Music Of The Waters - online book

Sailors' Chanties, Songs Of The Sea, Boatmen's, Fishermen's,
Rowing Songs, & Water Legends with lyrics & sheet music

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330              Musio of the Waters.
SERERE AIR.
CREOLE WATER-SONGS.
Mr. George W. Cable, writing in the Century Magazine, April, 1886, on Creole slave-songs, devotes a page to the songs of the chase and of the boat. Of these latter he has most courteously allowed me to make use. He says " that the circumstances which produced these songs have dis­appeared. Travelling in Louisiana used only to be by water. Every planter had his boat and skilled crew of black oarsmen. The throb of their song measured the sweep of the oars, and as their bare or turbaned heads and shining bodies bowed forward and straightened back in ceaseless alternation, their strong voices chanted the praise of the silent, broad-hatted master, who sat in the stern. Now and then a line would be interjected in manly boast of their own brawn, and often the praise of the master softened off into tender laudations of the charms of some black or tawny Zilii, Zabette, or Zalli." The following are a few stanzas of one of the rowing-songs :—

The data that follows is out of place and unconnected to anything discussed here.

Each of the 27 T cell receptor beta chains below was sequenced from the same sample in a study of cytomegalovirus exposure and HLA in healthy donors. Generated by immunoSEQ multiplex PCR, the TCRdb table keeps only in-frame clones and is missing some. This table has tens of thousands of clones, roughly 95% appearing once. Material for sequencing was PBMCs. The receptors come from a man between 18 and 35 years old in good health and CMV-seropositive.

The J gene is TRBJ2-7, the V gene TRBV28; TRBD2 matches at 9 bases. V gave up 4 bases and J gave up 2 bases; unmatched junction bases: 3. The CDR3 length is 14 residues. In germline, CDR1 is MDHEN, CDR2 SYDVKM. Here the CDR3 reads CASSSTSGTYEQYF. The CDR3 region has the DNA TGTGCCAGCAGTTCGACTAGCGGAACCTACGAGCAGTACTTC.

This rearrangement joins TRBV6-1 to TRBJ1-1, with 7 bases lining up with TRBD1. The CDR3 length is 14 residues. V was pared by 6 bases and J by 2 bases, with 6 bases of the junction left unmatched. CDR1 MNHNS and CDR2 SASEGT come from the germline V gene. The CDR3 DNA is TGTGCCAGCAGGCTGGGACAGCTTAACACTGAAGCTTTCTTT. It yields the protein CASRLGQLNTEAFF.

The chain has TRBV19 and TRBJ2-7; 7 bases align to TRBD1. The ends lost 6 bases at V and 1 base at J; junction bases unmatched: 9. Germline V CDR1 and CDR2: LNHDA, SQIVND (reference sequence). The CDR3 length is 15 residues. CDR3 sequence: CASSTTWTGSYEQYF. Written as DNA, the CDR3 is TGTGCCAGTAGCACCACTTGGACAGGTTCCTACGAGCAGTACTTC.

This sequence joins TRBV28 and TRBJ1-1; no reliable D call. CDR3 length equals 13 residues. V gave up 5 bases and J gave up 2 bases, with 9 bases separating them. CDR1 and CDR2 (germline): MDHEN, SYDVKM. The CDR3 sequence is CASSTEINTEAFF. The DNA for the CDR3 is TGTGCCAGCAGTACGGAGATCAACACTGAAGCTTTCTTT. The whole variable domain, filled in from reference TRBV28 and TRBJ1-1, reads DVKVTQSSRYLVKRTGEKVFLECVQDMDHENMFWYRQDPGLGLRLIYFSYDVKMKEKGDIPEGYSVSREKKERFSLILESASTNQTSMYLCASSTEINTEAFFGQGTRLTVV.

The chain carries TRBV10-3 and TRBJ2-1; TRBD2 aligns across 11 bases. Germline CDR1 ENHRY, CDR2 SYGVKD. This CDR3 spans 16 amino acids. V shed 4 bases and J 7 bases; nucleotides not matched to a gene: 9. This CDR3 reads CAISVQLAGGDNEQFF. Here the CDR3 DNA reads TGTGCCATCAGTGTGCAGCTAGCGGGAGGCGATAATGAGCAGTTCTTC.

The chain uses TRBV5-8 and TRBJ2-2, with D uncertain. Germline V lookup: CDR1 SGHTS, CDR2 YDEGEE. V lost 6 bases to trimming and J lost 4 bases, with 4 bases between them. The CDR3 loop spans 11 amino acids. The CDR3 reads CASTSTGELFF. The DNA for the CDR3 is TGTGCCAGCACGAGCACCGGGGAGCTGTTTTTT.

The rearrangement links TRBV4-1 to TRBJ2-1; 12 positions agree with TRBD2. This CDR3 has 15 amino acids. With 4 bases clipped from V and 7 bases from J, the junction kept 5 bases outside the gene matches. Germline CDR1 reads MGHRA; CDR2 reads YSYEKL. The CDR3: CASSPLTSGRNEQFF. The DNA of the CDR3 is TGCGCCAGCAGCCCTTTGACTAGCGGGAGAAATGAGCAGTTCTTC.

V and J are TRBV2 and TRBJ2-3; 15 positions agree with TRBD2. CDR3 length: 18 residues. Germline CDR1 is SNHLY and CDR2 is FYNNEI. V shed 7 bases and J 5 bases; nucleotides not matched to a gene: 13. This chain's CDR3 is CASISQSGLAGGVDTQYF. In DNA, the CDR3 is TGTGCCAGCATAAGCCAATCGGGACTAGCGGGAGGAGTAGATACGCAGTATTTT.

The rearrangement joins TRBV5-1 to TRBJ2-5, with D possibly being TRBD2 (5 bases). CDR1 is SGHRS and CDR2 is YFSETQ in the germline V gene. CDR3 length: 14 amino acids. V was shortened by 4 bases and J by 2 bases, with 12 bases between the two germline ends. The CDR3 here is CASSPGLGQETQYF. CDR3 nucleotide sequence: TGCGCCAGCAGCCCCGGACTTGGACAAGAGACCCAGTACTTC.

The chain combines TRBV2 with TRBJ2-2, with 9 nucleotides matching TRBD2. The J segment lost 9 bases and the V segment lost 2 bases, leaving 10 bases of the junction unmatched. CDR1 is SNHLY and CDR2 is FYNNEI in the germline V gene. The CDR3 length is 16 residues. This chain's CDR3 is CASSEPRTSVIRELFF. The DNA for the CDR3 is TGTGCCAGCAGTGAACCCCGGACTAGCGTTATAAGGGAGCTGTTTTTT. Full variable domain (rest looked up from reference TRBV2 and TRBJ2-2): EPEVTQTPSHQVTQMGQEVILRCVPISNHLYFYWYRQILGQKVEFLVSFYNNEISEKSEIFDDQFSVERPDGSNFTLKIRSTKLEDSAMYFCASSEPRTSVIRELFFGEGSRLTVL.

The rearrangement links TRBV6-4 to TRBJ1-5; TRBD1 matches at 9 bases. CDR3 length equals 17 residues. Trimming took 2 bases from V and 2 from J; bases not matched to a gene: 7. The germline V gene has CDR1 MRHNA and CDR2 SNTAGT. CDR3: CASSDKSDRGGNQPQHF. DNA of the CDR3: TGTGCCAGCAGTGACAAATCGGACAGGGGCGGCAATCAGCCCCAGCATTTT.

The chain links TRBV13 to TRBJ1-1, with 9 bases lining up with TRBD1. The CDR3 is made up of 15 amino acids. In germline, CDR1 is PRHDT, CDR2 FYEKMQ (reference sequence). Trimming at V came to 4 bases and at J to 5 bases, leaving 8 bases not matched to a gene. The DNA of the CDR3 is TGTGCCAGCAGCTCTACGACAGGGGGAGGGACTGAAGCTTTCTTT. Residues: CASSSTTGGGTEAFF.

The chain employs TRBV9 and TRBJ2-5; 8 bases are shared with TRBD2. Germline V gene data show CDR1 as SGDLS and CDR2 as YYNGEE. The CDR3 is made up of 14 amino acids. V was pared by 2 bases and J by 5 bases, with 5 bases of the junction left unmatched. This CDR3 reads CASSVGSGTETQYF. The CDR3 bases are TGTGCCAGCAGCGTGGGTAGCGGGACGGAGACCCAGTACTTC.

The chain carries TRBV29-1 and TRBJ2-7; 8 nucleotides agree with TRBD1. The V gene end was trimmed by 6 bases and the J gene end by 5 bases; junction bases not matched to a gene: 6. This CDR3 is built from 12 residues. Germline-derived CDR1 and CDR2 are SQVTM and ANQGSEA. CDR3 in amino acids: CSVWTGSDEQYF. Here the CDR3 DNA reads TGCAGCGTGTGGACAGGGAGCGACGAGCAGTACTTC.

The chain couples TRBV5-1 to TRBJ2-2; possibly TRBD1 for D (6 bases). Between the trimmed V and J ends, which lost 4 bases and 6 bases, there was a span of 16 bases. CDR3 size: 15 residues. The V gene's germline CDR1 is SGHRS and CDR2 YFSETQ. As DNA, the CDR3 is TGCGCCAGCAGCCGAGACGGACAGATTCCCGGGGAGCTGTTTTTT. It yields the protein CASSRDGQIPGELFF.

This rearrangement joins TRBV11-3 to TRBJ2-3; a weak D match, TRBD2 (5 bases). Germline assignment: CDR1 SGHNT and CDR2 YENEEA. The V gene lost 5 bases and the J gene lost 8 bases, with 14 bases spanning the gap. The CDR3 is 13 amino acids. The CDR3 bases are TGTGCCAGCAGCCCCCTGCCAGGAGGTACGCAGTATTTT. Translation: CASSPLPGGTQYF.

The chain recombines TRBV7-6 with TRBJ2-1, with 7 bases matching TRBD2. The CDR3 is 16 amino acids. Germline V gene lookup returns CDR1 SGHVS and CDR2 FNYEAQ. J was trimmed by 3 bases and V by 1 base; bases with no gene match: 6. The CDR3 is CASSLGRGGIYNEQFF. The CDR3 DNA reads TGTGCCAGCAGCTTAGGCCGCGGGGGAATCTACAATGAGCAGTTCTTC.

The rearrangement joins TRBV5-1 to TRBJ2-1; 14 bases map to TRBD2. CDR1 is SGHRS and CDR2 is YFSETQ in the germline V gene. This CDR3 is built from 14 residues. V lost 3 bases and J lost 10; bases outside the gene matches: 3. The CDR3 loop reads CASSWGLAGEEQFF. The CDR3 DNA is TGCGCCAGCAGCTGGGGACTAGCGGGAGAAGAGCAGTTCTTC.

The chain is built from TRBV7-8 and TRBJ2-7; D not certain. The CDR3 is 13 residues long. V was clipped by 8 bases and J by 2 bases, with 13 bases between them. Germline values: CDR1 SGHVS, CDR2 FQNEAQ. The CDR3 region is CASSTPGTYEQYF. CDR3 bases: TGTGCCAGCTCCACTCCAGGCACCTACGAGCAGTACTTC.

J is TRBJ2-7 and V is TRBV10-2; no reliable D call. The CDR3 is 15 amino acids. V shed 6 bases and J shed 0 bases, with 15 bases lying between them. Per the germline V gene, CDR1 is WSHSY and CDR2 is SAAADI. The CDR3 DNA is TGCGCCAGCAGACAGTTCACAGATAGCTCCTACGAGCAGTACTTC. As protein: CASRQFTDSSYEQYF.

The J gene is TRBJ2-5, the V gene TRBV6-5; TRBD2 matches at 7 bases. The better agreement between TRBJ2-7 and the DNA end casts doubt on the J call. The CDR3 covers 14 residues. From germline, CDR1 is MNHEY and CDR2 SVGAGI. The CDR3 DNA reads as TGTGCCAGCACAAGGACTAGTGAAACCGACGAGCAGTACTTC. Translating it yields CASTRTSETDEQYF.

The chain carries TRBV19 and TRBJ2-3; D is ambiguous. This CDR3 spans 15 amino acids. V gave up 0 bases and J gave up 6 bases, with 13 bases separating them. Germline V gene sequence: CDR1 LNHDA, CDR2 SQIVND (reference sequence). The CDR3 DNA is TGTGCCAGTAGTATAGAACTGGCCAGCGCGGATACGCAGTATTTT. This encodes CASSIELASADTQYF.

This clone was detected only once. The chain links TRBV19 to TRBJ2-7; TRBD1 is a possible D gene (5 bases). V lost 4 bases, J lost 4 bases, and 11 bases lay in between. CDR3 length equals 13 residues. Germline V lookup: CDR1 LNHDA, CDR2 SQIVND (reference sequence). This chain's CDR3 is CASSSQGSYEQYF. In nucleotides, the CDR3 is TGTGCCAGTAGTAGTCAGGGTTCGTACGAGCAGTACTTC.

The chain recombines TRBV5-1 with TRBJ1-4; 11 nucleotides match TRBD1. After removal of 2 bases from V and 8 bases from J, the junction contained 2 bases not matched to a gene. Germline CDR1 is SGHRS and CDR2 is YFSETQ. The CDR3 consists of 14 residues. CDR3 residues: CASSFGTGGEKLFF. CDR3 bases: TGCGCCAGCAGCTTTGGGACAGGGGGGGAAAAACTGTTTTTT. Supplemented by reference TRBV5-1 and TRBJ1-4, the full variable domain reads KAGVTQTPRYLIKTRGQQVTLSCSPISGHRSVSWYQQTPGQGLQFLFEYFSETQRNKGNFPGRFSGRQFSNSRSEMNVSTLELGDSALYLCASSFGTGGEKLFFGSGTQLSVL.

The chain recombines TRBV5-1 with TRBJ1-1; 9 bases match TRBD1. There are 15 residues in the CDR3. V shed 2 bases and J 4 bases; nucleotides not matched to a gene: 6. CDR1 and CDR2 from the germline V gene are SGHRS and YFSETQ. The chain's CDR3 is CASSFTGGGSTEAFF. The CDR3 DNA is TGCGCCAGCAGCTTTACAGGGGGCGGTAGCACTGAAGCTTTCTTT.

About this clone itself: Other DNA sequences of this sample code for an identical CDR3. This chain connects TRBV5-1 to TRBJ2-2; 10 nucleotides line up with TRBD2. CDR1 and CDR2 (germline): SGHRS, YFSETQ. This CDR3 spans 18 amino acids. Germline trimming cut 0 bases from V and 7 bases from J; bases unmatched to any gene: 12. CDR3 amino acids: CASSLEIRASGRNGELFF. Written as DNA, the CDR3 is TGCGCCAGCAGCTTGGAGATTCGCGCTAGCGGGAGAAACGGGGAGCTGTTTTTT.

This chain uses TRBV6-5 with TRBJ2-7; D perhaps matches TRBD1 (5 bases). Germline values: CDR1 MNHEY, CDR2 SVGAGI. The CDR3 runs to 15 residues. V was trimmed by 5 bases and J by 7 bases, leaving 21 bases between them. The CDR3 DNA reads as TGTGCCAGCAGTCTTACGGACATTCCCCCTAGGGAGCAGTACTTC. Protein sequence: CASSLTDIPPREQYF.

E-Book - An Annotated Compendium of Old Time American Songs by James Alverson III